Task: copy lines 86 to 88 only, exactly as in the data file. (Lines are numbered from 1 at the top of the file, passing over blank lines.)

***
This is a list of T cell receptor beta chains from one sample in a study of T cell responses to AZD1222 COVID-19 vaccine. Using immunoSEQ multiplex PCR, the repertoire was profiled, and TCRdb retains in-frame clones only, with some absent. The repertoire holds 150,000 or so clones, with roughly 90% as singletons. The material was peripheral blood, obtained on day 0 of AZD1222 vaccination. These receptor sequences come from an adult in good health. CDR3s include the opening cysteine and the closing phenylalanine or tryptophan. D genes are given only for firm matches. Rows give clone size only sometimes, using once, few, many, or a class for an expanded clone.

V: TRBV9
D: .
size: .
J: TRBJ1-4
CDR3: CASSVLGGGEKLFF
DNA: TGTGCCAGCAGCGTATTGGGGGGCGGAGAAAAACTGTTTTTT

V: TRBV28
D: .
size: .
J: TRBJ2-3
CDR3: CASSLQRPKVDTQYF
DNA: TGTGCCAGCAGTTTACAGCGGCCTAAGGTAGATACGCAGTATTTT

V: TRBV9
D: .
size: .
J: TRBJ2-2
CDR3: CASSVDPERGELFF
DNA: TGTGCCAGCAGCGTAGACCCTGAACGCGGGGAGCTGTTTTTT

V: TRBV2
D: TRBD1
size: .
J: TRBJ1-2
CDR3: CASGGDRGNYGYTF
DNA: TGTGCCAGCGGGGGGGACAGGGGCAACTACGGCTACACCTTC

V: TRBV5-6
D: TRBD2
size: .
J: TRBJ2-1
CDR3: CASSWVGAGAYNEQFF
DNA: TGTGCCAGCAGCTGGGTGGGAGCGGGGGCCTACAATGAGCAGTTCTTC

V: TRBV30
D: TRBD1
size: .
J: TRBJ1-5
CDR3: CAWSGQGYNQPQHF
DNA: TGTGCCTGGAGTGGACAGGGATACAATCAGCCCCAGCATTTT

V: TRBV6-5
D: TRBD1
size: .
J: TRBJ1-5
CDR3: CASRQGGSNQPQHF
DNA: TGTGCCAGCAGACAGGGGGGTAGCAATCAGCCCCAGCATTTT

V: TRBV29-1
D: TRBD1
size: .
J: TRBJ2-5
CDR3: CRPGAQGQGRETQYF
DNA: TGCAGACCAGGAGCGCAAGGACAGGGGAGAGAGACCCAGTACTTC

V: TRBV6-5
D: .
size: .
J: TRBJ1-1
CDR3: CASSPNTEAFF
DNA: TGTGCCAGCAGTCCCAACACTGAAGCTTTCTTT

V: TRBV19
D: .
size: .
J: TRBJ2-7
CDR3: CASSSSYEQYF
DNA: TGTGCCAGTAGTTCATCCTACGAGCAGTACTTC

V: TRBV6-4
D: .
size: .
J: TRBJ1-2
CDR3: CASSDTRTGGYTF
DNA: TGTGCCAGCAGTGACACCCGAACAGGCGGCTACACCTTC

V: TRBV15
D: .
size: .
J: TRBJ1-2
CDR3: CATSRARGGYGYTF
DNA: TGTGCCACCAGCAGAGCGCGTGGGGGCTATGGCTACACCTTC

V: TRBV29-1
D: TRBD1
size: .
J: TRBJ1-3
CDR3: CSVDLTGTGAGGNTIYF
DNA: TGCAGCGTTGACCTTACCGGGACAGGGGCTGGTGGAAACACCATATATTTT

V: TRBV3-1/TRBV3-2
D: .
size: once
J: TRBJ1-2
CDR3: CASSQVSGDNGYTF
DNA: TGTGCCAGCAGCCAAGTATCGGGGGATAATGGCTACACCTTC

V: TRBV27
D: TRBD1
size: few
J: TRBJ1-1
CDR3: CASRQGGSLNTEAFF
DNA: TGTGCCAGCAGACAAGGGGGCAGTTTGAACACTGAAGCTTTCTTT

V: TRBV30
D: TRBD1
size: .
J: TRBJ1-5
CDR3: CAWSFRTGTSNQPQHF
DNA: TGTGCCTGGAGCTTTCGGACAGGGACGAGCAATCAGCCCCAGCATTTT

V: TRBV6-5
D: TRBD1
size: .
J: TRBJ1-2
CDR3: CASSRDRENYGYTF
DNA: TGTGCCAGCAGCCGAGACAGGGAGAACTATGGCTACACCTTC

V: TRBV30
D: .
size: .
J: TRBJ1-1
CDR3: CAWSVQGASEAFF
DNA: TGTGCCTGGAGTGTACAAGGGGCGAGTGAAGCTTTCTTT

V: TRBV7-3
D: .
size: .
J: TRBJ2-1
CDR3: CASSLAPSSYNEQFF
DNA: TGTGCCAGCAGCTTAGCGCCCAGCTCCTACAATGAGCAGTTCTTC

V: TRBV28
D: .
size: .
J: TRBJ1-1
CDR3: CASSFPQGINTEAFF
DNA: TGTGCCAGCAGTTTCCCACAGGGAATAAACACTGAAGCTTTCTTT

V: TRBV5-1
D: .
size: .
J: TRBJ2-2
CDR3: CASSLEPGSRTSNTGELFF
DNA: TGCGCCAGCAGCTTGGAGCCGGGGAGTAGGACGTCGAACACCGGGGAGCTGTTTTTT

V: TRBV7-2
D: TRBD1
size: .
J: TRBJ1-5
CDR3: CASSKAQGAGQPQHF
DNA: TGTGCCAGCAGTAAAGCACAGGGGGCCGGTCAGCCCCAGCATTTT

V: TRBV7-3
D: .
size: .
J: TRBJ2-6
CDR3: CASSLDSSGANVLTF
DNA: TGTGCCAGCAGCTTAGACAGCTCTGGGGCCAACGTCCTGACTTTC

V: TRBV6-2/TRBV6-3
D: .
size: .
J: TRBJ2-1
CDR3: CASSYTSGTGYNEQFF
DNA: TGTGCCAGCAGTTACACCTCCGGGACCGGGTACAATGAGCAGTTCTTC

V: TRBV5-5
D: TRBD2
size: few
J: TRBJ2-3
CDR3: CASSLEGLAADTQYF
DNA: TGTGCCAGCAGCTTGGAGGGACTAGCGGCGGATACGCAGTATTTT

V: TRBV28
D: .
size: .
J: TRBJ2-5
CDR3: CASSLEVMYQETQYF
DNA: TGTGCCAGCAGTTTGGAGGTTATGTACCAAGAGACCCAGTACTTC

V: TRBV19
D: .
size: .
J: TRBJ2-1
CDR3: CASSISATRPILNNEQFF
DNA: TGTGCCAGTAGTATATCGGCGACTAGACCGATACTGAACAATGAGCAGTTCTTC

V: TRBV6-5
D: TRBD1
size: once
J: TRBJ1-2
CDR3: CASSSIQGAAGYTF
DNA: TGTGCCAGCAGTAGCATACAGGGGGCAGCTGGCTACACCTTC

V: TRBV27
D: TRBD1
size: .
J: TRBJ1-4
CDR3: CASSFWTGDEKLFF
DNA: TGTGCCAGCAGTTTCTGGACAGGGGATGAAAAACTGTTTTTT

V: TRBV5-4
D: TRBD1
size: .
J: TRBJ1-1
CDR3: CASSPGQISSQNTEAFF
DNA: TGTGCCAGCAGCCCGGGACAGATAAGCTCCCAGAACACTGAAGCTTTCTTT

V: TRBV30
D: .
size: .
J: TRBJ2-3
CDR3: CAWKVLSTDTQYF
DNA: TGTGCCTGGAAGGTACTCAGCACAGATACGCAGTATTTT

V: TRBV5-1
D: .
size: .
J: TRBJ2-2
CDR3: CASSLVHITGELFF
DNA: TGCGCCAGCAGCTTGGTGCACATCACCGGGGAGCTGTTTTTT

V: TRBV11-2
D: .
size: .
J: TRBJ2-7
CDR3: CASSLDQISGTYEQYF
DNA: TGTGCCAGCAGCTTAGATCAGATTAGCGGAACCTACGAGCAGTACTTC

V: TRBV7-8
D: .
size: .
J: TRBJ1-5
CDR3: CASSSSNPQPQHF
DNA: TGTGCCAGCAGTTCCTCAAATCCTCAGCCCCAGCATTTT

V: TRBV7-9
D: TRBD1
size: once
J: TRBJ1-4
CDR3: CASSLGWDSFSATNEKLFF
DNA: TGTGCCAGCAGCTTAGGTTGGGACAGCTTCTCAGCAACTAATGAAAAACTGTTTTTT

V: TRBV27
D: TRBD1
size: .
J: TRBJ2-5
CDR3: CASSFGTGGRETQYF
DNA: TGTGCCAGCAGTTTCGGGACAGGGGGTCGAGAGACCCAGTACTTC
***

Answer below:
V: TRBV27
D: TRBD1
size: few